Chancellor Rishi Sunak on Tuesday launched a £1 billion aid package to help businesses hardest hit by the Omicron coronavirus variant over Christmas.
The plan will provide grants to firms in the hospitality and leisure sectors during what is normally their busiest time – and hand out statutory sick pay for small and medium sized businesses, the government said in a statement.
The hospitality sector has repeatedly called for state help in recent weeks, as soaring coronavirus infections spark staff absences and tumbling demand. Pubs and restaurants have seen Christmas parties and bookings cancelled because of the spread of the Omicron variant of the virus, hitting December trade by as much as 60 percent.
“We recognise that the spread of the Omicron variant means businesses in the hospitality and leisure sectors are facing huge uncertainty, at a crucial time,” Sunak said. “So we’re stepping in with £1 billion of support.”
About 200,000 businesses will be eligible for one-off grants of up to £6,000 each per premises under the new scheme, which will be available in the coming weeks, administered by local authorities.
Another £100 million will be provided for local authorities to support other struggling businesses, such as those who supply the hospitality and leisure sectors. This is on top of the £250 million of previously allocated funding that remains with local authorities.
And the state will pump £30 million into its so-called culture recovery fund to support England’s cultural organisations over the winter.
“With the surge in Omicron cases, people are rightly exercising more caution as they go about their lives, which is impacting our hospitality, leisure and cultural sectors at what is typically the busiest time of the year,” added Prime Minister Boris Johnson in the statement.
“That’s why we’re taking immediate action to help with an extra £1 billion in grants to these industries and reintroducing our statutory sick pay rebate scheme.
“I urge people across the country to please get boosted now to secure vital protection for yourselves, your loved ones and your communities.”
As increasing numbers of Covid-19 cases means more workers taking time off work, the government has reintroduced the Statutory Sick Pay Rebate Scheme, which will help small and medium-sized employers – those with fewer than 250 employees – by reimbursing them for the cost of Statutory Sick Pay for Covid-related absences, for up to 2 weeks per employee.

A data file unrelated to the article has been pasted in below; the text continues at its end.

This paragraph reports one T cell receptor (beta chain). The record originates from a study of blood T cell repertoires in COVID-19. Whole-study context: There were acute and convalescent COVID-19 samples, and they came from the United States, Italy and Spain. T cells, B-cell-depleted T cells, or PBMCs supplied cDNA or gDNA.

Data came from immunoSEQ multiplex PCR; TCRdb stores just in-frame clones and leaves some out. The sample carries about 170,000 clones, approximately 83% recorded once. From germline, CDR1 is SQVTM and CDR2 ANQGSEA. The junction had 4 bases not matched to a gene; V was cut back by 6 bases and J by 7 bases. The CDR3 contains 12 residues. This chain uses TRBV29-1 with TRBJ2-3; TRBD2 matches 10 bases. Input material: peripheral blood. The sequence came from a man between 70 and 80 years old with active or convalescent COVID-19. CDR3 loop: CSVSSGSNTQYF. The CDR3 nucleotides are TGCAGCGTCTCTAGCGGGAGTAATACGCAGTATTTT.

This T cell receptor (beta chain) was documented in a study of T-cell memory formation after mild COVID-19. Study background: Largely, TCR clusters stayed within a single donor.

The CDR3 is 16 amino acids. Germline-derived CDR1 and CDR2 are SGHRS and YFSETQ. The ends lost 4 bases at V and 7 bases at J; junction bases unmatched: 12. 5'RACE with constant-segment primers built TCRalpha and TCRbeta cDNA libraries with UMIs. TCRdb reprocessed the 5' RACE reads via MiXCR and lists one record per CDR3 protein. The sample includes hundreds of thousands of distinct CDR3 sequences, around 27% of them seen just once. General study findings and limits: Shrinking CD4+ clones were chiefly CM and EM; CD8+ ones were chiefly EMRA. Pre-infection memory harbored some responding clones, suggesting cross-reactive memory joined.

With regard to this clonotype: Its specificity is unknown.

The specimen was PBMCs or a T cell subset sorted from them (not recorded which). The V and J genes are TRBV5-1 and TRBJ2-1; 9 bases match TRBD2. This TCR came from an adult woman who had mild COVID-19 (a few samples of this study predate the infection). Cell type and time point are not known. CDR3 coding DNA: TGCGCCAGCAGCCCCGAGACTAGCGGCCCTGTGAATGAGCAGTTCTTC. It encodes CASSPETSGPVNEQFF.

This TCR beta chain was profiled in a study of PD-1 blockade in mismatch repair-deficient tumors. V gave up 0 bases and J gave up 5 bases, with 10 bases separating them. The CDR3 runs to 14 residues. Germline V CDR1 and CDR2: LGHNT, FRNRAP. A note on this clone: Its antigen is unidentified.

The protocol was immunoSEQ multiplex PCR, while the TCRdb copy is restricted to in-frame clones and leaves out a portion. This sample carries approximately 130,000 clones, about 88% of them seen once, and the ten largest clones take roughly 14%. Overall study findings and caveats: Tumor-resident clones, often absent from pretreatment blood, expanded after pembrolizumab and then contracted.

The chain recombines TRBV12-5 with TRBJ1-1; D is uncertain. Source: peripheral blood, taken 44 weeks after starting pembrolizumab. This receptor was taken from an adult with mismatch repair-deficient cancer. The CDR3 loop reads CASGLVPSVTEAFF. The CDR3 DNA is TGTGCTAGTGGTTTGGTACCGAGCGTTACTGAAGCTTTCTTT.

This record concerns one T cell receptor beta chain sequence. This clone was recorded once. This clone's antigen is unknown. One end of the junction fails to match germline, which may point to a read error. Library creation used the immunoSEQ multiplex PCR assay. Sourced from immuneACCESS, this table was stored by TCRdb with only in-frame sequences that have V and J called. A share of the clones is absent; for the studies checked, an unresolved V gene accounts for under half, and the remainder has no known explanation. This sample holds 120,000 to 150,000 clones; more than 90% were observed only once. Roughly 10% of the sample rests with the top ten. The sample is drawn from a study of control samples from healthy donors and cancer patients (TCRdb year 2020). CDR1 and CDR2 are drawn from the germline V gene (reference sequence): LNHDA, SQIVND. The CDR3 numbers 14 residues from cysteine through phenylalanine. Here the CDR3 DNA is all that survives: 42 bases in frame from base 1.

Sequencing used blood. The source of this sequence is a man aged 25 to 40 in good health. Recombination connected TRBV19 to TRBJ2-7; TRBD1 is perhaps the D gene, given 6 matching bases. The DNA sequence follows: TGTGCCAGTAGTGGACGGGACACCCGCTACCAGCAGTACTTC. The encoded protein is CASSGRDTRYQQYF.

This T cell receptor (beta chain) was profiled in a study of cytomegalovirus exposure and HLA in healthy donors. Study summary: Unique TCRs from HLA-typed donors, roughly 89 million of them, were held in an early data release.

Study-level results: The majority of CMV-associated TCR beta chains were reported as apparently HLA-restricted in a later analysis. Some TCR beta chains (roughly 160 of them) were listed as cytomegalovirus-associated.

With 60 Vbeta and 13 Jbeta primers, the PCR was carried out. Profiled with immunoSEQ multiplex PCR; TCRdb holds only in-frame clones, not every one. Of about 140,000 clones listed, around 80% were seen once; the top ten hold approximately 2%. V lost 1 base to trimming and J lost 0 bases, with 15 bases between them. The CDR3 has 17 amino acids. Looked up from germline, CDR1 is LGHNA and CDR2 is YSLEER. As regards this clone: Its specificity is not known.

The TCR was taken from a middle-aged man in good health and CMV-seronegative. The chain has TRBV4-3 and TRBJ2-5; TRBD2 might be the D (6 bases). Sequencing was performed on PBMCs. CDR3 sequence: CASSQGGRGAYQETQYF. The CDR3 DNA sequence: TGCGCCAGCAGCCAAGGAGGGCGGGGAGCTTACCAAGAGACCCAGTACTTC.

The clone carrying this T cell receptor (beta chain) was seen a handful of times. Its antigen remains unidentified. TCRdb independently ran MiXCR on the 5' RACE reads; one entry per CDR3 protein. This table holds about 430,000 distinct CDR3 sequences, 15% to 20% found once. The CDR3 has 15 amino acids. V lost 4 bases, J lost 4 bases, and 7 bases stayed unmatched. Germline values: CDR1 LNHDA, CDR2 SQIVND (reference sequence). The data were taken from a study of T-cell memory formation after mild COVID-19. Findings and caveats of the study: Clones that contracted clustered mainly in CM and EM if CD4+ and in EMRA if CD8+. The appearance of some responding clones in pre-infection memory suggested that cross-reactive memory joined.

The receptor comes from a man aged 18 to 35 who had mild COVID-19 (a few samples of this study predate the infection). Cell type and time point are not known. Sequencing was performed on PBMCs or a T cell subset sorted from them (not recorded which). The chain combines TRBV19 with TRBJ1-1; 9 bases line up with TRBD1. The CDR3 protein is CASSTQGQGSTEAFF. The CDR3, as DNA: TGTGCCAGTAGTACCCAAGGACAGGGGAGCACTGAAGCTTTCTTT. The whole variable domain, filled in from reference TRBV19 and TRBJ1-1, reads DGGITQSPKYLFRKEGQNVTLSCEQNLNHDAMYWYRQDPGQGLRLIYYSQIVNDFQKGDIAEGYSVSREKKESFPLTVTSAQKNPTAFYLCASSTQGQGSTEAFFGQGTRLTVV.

Firms will be eligible for the scheme from today (21 December) and they will be able to make claims retrospectively from mid-January.
Across the country, all sectors of British industry have been hit as staff contract the virus and are forced to self-isolate at home.
Retailers have felt the chill from Omicron in December, as shoppers stayed at home to prevent catching the virus before Christmas, employers’ association the CBI said.
The Confederation of British Industry’s lead economist Ben Jones said retail sales had slowed and expectations for January had been downgraded.
“The concern now is the potential for rapidly rising sickness and staff absences to cause renewed disruption to supply chains in the New Year,” he added.
The hospitality and retail sectors were already feeling the pinch of staff shortages, as foreign staff left due to the pandemic and new post-Brexit immigration rules.
The government is banking on an ambitious campaign to get all adults in England to have a booster jab of a Covid vaccine by the end of December to try to stop the spread of the mutation.
The director of the Wellcome charitable foundation, Jeremy Farrar, told BBC radio transmission was “eye-wateringly high”, as daily infection rates nudged towards 100,000.
But unlike governments in some of Britain’s nearest neighbours on the European mainland, Johnson has ruled out immediate curbs in the run-up to Christmas.
Tighter public health measures could yet be introduced after this weekend, according to media reports.
Twelve months ago, Johnson was forced to impose restrictions on indoor mixing and social distancing as the Alpha variant of the virus spread rapidly, putting hospitals under pressure.